The 2015 Ambush Wake Classic is on Saturday, May 2nd at Lake Acworth. The lake is closed to boat traffic, so the water will be glassy and the riding should be epic. The contest will be broken down into 5 divisions: Women, Beginner, Intermediate, Advanced, and Open. The winner of the Open division will win $250 cash and a ton of prizes from our sponsors. The winners of all other divisions will earn $100 cash and a grip of prizes too. Second and third place from each division will walk away with prizes as well.

Registration is open now. You can register in person at Ambush or over the phone (770-420-9111). The entry fee is $45 which includes rider insurance and a contest tee shirt. Each division is limited to 12 riders, so sign up early to secure your spot in the contest.

Check-in opens at 9:00 am the day of the event. The contest starts at 10:00 am. The Women division will will go first followed by Beginner, Intermediate, Advanced, and Open.

Each rider will get a run consisting of two passes or three falls, whichever comes first. Each rider’s run will be subjectively scored based on style, technical difficulty, and amplitude. The rider with the highest score wins.

Divisions are broken down by skill level. In the beginner division, riders will be allowed to spin up to 360 degrees and pull up to one invert. Intermediate riders will be able to spin up t0 540 degrees and pull up to 3 inverts. Advanced riders can spin up to 540 degrees and land up to 5 inverts. Anything goes in the Open division. The Women division usually consists of riders that can jump both wakes, perform a variety of grabs, and occasionally land a 360 or invert.

And, of course, the contest will be pulled behind the legendary Nautique G-21. The boat will run full ballast for Open and Advanced, half ballast for Intermediate, and dry for Women and Beginner.

Finally, the contest is free to watch. Come out and kick off your wakeboard season with us.

Check the video from last year’s Wake Classic:

 

 

*There will be no wakesurfing at this year’s Ambush Wake Classic. We are hosting a separate, wakesurf only contest in July.

 

 

March Radness 2015 Recap

 

March Radness is by far our favorite event of the year. The weather is always beautiful, the turnout is stout, and the level of skateboarding keeps getting better and better. And, we get to host it at our hometown park that just happens to be one of the best in the country.

About 500 spectators gathered around throughout the day to witness the Radness. And, they were not disappointed. The Street Division finals featured 4 of Atlanta’s best young skaters: Greyson Beal, Niko Howard, Brendan Lagna, and our very own Zeke Logan. Niko Howard’s consistency, fresh legs after hours of skateboarding, and backside 360 kick flip over the centerpiece gap earned him the victory.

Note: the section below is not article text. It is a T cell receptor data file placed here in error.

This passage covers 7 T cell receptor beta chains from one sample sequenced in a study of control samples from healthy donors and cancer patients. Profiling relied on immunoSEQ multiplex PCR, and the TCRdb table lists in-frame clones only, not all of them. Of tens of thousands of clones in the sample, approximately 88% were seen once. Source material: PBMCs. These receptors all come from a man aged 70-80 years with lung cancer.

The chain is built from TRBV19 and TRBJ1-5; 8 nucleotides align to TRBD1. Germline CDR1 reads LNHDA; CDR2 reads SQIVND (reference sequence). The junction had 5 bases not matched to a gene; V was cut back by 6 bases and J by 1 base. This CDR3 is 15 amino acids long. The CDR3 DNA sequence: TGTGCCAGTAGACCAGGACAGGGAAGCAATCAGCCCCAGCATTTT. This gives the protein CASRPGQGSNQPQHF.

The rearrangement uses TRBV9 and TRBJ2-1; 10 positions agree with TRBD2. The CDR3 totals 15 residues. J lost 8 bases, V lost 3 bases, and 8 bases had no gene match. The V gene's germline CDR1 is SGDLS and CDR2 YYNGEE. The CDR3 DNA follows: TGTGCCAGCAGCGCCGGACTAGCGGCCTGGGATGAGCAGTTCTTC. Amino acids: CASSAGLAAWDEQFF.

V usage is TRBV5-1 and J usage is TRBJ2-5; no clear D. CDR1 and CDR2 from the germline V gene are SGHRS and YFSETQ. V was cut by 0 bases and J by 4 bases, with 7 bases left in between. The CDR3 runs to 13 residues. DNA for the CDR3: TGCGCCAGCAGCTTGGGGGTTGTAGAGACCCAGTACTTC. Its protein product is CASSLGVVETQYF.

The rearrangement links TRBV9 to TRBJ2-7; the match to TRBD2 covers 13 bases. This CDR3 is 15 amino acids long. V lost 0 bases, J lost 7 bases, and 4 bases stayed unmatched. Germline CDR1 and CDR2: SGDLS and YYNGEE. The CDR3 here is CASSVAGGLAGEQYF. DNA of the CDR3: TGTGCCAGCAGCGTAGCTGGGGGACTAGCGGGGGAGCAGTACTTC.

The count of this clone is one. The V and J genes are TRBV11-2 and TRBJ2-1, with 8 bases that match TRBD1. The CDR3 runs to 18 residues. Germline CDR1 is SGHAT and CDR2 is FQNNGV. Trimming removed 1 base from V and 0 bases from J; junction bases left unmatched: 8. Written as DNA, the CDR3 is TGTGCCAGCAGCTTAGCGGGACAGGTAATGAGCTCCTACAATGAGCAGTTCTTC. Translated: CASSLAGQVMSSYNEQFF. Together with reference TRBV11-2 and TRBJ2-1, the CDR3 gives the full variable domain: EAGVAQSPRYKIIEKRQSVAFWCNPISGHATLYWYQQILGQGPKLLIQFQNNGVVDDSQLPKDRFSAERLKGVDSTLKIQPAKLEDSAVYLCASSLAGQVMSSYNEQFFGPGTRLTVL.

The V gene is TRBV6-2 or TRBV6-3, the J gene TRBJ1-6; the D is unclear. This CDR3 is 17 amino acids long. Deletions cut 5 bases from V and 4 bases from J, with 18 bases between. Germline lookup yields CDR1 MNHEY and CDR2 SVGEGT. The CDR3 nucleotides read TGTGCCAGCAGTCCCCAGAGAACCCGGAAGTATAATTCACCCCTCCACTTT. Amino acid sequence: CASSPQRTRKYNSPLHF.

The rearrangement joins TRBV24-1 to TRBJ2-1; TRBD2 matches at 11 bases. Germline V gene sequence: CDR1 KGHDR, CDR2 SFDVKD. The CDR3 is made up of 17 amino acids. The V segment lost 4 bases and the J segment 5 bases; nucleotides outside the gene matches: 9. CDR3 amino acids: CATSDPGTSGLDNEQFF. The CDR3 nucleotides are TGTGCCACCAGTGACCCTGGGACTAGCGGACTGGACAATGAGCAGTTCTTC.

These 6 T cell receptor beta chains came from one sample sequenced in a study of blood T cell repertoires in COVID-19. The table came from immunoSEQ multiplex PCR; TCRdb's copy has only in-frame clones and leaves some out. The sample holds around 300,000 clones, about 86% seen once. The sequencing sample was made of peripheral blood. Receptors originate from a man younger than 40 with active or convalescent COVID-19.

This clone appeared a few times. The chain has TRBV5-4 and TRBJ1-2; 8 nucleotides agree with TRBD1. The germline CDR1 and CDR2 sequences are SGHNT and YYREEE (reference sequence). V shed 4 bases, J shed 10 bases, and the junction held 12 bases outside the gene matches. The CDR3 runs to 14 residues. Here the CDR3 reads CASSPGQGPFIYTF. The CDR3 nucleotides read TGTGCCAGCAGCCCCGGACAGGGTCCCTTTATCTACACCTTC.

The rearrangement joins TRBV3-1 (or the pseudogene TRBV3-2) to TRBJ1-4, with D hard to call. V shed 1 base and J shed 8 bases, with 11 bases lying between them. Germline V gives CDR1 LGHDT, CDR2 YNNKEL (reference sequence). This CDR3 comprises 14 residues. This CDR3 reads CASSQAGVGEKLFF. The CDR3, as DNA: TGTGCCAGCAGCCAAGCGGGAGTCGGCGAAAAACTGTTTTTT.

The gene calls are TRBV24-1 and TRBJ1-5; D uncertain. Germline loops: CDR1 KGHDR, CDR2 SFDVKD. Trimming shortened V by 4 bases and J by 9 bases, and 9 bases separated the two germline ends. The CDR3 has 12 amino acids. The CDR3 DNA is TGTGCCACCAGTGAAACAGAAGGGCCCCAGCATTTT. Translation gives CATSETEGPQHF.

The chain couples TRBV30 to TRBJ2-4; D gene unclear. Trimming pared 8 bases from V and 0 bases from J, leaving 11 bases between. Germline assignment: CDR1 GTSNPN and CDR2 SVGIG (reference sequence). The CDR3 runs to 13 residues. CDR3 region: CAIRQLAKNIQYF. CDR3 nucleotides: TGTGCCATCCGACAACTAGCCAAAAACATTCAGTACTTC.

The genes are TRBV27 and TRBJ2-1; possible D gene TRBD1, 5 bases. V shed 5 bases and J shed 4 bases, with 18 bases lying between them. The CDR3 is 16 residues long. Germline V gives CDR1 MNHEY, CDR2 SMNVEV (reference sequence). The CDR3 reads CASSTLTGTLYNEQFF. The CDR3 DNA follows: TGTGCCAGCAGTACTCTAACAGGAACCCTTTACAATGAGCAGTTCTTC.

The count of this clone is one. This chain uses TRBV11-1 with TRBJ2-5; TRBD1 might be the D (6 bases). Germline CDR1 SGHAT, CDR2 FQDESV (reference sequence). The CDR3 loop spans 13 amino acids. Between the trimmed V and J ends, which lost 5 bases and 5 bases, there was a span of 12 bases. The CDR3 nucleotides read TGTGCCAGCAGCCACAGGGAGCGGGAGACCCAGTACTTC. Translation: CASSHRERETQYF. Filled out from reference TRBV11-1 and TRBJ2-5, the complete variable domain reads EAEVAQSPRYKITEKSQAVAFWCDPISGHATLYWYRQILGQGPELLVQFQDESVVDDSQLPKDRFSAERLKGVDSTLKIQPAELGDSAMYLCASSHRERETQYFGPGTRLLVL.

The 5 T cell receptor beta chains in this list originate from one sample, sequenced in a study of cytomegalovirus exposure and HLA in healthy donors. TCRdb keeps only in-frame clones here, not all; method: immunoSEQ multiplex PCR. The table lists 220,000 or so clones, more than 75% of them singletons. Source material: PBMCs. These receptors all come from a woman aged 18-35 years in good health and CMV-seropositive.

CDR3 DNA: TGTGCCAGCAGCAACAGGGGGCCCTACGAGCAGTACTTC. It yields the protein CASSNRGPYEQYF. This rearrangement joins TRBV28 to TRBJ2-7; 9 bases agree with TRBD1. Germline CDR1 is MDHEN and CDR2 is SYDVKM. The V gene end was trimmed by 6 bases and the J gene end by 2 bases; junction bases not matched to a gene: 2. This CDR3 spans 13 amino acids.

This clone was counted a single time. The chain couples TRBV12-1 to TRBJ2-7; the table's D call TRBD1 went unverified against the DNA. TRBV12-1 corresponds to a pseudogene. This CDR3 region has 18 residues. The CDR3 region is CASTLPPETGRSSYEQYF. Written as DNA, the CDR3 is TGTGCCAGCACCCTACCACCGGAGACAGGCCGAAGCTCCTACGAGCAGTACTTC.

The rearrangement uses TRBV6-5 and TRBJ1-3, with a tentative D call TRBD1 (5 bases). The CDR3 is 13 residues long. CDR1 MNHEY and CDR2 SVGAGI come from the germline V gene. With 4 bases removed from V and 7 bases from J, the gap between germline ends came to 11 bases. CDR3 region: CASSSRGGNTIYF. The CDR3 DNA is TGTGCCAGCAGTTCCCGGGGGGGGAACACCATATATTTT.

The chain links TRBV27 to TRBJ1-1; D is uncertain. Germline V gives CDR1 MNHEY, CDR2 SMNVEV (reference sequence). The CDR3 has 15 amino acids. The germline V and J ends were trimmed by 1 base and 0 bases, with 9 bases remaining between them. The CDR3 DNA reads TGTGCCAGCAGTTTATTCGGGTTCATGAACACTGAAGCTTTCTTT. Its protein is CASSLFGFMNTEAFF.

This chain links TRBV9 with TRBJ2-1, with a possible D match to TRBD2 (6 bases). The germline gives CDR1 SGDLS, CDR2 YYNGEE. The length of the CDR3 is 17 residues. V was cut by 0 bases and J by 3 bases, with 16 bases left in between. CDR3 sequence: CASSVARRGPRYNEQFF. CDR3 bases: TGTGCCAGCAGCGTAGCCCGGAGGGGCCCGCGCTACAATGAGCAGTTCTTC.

Street Results:
1st Place: Niko Howard
2nd Place: Zeke Logan
3rd Place: Greyson Beal

Street Division (L to R): 3rd Place: Greyson Beal, 1st Place: Niko Howard, 2nd Place: Zeke Logan

Street Division (L to R): 3rd Place: Greyson Beal, 1st Place: Niko Howard, 2nd Place: Zeke Logan

 

The Go Pro Best Trick Contest was more pain than pop. Skaters flung themselves down the impact section with utter disregard for their bodies and few riding away cleanly. Faith Skate Supply‘s Jason Sallisas’ death gap 50-50 was more than enough to claim the Hero 4 and the best trick crown.

The Pool Division came down to an epic battle between Death Skateboards‘ Dave Allen and Hazard County Skatepark’s Jake Wooten. Jake had all his tricks working and walked away with the win.

Pool Division Results:

1st Place: Jake Wooten
2nd Place: Dave Allen
3rd Place: David “Malachai” Smith

Pool Division (L to R): 3rd Place: Malachai, 1st Place: Jake Wooten, 2nd Place: Dave Allen

Pool Division (L to R): 3rd Place: Malachai, 1st Place: Jake Wooten, 2nd Place: Dave Allen

 

Words don’t do March Radness 2015 justice. Check the video:

Special thanks to everyone that made this event happen, especially The City of Kennesaw, Red Bull, Go Pro, HUF, Plan B, Element, Vans, RVCA, Stance, Toy Machine, Foundation, Real, Anti-Hero, Spitfire, Krew, Lowcard, and Faith Skate Supply. Thank you for your support.

March Radness 2015

 

Spring is upon us. The cold weather will move out and the sun will start to shine brightly on Swift-Cantrell Skatepark. Then, its Radness time.

March Radness 2015

 

March Radness 2015 is set for March 21st at the Swift-Cantrell skatepark. The event will be broken down into two divisions: Street and Pool. The winner of each division will win $250 in cash along with a grip of prizes. Second and third place will win a bunch of prizes too.

The contest entry fee is $15 per division (which includes a free contest tee shirt). Space is limited to 80 skaters for the Street division and 40 skaters for the Pool division. Registration is open now at Ambush. Sign up in advance to secure a spot in the contest as it will fill up fast.

The Street division will start at 10:00 am. Check-in begins at 9:00 am. The Pool division will start at the conclusion of the street contest.

Street Contest Format:
80 skaters max. Jam session format for prelims and semi-finals. Jams are 4 minutes in length. The top skater from each jam moves on to the next round. Individual skate for the finals. Each finalist will get two 1-minute runs (alternating in between skaters).

Pool Contest Format:
40 skaters max. Prelims and semi-finals feature four skaters per heat. Each skater gets two 45-second runs (alternating between skaters). The top skate from each heat moves on to the next round. The finals pits the top two skaters going head to head for 10 minutes (alternating between skaters).

 

Check the video from last year’s March Radness:

2015: Year of the Yeto

Tum Yeto